The Montessori approach has steadily become more and more popular since its early days in Italy over a hundred years ago. Many daycares, preschools, and even elementary schools have been established using this method. These days, almost every parent has heard of Montessori, yet the approach is still not always understood.

Have you ever wondered what the Montessori approach is truly about? Let’s take a virtual tour of a Montessori classroom, noting the things that tend to stand out most about the approach.

The long work period

The first thing you notice, when you walk into a Montessori classroom, is all the kids intent on their tasks. The longer you observe, though, the more you notice something odd: This “work cycle” seems to stretch on and on, for two or three hours to be exact. If you’re more accustomed to traditional schools, this might seem ludicrous, but Maria Montessori and those who practice her method have found that kids do the best learning when you ask them to focus for a longer period of time. Usually the most intense focus comes after the “false fatigue,” which is roughly the same as an adult taking a coffee break before getting back to work.

Children moving freely about the classroom

The next thing you’ll notice is the impression of controlled chaos in the classroom. With every child doing a different, largely self-directed task, there’s no better way to describe the effect to someone unfamiliar with the Montessori method. Although the teacher sets the lesson plan for the day, the kids are largely free to explore learning on their own, and can move about the classroom from activity to activity as they wish.

Kids learning on their own

In addition to children choosing their own activities and moving freely about the classroom, most activities are self-directed, allowing the children to discover things for themselves. For instance, whereas a traditional lesson plan might dictate what to teach about dinosaurs, the Montessori method allows them to, say, assemble a dinosaur skeleton puzzle, or do research in books and online about dinosaurs.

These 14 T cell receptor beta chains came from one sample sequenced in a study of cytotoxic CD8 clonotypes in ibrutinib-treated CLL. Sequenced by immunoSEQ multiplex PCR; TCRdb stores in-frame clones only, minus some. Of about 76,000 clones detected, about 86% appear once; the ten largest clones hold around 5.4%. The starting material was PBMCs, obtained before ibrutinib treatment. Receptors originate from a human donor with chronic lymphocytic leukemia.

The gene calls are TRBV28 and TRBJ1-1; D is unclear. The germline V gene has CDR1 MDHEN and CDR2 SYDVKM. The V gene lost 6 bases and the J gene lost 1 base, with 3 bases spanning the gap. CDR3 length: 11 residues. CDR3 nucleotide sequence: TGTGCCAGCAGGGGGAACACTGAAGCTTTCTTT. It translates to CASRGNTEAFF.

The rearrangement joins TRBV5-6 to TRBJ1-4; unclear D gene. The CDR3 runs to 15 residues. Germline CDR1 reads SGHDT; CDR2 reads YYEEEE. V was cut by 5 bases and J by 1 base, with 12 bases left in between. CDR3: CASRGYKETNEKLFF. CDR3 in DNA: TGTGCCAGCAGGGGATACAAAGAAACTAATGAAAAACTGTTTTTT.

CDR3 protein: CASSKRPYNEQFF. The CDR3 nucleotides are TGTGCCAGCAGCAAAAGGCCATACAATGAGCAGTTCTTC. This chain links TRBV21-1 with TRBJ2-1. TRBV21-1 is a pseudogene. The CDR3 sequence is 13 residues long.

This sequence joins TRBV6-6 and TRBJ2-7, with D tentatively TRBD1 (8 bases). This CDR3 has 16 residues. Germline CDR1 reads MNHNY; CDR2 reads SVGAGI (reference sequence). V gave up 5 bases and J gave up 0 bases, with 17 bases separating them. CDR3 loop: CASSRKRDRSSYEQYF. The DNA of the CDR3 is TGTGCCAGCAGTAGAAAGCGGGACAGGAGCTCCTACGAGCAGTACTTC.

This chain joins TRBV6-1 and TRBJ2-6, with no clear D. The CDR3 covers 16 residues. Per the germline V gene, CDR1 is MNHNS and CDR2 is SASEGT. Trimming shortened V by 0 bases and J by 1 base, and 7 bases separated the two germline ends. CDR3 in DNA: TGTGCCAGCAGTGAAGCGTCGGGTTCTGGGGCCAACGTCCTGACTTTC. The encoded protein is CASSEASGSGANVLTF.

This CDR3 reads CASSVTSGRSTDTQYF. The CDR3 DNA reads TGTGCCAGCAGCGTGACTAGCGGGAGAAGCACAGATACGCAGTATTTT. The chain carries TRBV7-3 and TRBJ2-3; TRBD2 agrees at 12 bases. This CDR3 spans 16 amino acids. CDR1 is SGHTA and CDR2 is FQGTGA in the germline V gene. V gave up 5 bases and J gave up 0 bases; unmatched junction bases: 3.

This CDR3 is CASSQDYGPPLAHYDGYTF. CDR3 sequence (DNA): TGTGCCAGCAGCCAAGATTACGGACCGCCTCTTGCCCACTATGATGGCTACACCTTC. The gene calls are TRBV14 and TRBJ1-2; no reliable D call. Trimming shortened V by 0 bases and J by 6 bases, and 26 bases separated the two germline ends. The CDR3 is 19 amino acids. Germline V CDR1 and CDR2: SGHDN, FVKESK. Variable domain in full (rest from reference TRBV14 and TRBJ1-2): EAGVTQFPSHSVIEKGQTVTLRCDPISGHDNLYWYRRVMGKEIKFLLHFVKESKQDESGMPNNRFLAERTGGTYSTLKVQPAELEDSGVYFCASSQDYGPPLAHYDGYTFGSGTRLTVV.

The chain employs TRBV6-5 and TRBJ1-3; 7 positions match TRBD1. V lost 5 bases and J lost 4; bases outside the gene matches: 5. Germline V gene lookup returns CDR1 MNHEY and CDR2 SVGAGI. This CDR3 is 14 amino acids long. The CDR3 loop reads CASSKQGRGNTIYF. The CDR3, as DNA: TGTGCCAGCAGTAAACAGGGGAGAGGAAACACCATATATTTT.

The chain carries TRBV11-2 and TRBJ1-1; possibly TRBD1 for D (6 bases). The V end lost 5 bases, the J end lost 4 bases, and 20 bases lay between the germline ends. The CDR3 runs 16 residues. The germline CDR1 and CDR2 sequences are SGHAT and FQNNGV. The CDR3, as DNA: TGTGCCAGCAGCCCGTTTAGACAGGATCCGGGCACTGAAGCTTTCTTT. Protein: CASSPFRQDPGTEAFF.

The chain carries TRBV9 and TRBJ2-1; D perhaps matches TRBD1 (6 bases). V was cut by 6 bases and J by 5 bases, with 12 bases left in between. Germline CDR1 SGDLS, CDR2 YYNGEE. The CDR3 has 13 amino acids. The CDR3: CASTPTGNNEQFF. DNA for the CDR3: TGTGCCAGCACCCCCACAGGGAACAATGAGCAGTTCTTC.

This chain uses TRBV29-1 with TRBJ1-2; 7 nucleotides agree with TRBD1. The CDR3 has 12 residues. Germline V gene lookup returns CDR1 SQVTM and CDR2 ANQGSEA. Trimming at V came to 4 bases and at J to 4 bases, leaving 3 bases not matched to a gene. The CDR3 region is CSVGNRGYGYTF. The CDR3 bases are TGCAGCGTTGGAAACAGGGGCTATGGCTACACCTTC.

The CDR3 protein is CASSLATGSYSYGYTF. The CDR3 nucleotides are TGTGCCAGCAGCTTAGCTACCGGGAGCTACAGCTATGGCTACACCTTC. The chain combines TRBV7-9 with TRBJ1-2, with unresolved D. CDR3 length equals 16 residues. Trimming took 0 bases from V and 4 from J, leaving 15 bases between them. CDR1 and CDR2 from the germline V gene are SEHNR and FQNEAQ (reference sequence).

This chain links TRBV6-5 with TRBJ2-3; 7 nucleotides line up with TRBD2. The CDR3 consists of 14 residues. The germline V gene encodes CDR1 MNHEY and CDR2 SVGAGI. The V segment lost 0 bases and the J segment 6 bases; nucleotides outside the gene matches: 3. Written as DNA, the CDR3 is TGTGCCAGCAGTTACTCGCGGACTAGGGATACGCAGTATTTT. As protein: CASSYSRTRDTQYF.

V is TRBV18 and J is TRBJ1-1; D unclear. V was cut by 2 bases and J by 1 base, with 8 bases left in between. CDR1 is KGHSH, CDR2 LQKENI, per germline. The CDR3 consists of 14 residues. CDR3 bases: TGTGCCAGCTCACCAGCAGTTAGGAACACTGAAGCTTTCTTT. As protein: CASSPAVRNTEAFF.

Peer learning

Finally, you’ll notice that the Montessori approach encourages children to help one another learn. Traditionally, the Montessori approach groups a variety of ages together, so that the older children can help the younger ones. In addition to teaching the younger children, this provides an opportunity for older children to practice their skills. This also prepares children for the real world, in which age segregation is rare and peer learning is frequently an expectation, such as in the workplace.

Although this little virtual tour can give you an idea of what to expect when you walk into a Montessori classroom, some things need to be seen to be believed. If you want to learn more about the Montessori approach to preschool and daycare, and how it can benefit your child, contact the Montessori School of Flagstaff Sunnyside Campus today to schedule a complete tour of our school and the Montessori approach up close.

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